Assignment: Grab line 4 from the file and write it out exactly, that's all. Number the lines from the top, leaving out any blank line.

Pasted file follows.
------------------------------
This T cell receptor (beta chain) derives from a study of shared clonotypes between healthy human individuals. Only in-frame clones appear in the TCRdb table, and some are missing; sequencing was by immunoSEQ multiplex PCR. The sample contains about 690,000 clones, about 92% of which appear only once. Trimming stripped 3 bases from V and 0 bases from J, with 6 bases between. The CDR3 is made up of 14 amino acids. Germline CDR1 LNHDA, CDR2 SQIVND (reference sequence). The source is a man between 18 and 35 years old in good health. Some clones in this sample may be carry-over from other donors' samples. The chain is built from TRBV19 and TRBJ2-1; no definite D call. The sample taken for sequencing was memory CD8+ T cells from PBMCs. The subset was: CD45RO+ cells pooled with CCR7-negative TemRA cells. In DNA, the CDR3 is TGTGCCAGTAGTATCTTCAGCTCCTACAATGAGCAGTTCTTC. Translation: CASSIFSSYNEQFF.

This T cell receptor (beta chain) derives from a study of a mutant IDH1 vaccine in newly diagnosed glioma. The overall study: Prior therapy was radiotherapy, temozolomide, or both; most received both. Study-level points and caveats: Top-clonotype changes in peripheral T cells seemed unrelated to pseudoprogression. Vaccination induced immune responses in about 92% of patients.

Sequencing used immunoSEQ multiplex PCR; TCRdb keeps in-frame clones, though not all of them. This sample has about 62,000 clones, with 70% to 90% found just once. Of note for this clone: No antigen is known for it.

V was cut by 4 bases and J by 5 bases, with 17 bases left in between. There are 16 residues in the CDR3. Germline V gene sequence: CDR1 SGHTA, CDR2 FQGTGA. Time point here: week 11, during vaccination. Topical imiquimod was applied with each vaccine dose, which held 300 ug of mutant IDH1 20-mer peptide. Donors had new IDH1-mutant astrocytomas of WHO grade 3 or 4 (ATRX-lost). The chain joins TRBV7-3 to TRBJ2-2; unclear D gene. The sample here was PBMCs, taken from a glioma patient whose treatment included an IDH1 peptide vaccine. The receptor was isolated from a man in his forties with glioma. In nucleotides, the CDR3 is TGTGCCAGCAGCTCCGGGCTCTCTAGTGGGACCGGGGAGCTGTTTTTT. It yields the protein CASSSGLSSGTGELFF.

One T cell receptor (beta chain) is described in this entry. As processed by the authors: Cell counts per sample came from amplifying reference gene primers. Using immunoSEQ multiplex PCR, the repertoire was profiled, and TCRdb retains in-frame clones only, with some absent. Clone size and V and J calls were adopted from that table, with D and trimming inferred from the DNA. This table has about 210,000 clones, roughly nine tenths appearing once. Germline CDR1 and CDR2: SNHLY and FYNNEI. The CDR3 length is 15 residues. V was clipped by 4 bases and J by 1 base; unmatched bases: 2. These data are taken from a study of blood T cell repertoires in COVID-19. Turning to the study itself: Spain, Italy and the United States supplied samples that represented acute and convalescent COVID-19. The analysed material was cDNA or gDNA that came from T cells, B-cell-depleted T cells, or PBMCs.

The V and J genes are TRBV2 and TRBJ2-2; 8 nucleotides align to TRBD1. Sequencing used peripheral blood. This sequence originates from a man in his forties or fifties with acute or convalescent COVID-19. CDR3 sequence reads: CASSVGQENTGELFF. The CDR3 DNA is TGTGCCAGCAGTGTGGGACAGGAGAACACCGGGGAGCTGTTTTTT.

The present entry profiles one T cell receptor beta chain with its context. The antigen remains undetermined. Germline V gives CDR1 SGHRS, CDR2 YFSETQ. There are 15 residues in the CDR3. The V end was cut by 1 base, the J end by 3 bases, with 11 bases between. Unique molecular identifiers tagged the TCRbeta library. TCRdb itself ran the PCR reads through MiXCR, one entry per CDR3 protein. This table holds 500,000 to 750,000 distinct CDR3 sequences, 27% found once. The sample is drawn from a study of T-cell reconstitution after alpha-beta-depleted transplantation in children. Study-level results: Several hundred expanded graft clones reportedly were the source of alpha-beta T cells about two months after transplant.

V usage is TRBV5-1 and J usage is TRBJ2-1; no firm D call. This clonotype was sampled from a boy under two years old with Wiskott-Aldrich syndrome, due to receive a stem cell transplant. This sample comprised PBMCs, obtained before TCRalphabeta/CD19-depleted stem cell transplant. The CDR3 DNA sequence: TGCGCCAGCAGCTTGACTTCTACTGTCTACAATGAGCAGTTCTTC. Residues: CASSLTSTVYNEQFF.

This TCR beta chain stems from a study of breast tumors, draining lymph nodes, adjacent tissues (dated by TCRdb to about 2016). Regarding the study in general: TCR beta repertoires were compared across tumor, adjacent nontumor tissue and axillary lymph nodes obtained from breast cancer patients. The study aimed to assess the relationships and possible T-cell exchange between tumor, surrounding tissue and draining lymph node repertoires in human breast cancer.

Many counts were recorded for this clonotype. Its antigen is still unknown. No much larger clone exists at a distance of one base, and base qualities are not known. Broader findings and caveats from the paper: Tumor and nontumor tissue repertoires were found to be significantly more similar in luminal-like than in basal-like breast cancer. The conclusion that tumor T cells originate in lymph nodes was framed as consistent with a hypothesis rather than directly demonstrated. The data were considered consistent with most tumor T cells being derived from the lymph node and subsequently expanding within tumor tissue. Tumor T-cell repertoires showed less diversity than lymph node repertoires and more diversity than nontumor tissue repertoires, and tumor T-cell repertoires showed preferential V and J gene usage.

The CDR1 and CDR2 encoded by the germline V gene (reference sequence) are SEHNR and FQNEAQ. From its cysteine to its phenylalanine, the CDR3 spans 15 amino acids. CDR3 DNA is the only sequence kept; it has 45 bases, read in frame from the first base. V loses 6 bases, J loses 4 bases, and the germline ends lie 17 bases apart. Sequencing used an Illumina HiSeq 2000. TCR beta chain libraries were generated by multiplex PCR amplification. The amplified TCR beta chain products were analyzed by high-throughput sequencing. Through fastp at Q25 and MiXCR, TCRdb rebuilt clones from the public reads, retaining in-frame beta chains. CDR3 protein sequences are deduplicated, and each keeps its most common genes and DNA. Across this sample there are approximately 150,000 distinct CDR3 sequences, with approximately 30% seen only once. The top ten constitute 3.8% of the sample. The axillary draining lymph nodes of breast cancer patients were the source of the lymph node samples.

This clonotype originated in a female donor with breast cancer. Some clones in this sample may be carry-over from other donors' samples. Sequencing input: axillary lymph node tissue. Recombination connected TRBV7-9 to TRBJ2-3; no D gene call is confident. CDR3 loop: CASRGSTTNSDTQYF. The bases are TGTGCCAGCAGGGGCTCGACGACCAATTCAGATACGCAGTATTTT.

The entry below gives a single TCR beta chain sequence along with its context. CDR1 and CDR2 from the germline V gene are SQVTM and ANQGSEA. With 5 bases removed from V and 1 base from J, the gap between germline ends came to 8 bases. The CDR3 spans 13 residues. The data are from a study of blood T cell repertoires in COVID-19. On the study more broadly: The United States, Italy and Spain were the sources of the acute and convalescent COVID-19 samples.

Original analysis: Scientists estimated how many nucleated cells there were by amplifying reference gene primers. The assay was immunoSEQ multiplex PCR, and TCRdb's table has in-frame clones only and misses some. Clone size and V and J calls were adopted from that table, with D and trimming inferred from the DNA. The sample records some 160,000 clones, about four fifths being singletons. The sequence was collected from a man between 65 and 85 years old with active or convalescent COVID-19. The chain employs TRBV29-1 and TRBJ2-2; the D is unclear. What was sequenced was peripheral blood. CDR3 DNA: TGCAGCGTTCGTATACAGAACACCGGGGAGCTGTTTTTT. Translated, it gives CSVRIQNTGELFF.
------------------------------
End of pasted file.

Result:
V was cut by 4 bases and J by 5 bases, with 17 bases left in between. There are 16 residues in the CDR3. Germline V gene sequence: CDR1 SGHTA, CDR2 FQGTGA. Time point here: week 11, during vaccination. Topical imiquimod was applied with each vaccine dose, which held 300 ug of mutant IDH1 20-mer peptide. Donors had new IDH1-mutant astrocytomas of WHO grade 3 or 4 (ATRX-lost). The chain joins TRBV7-3 to TRBJ2-2; unclear D gene. The sample here was PBMCs, taken from a glioma patient whose treatment included an IDH1 peptide vaccine. The receptor was isolated from a man in his forties with glioma. In nucleotides, the CDR3 is TGTGCCAGCAGCTCCGGGCTCTCTAGTGGGACCGGGGAGCTGTTTTTT. It yields the protein CASSSGLSSGTGELFF.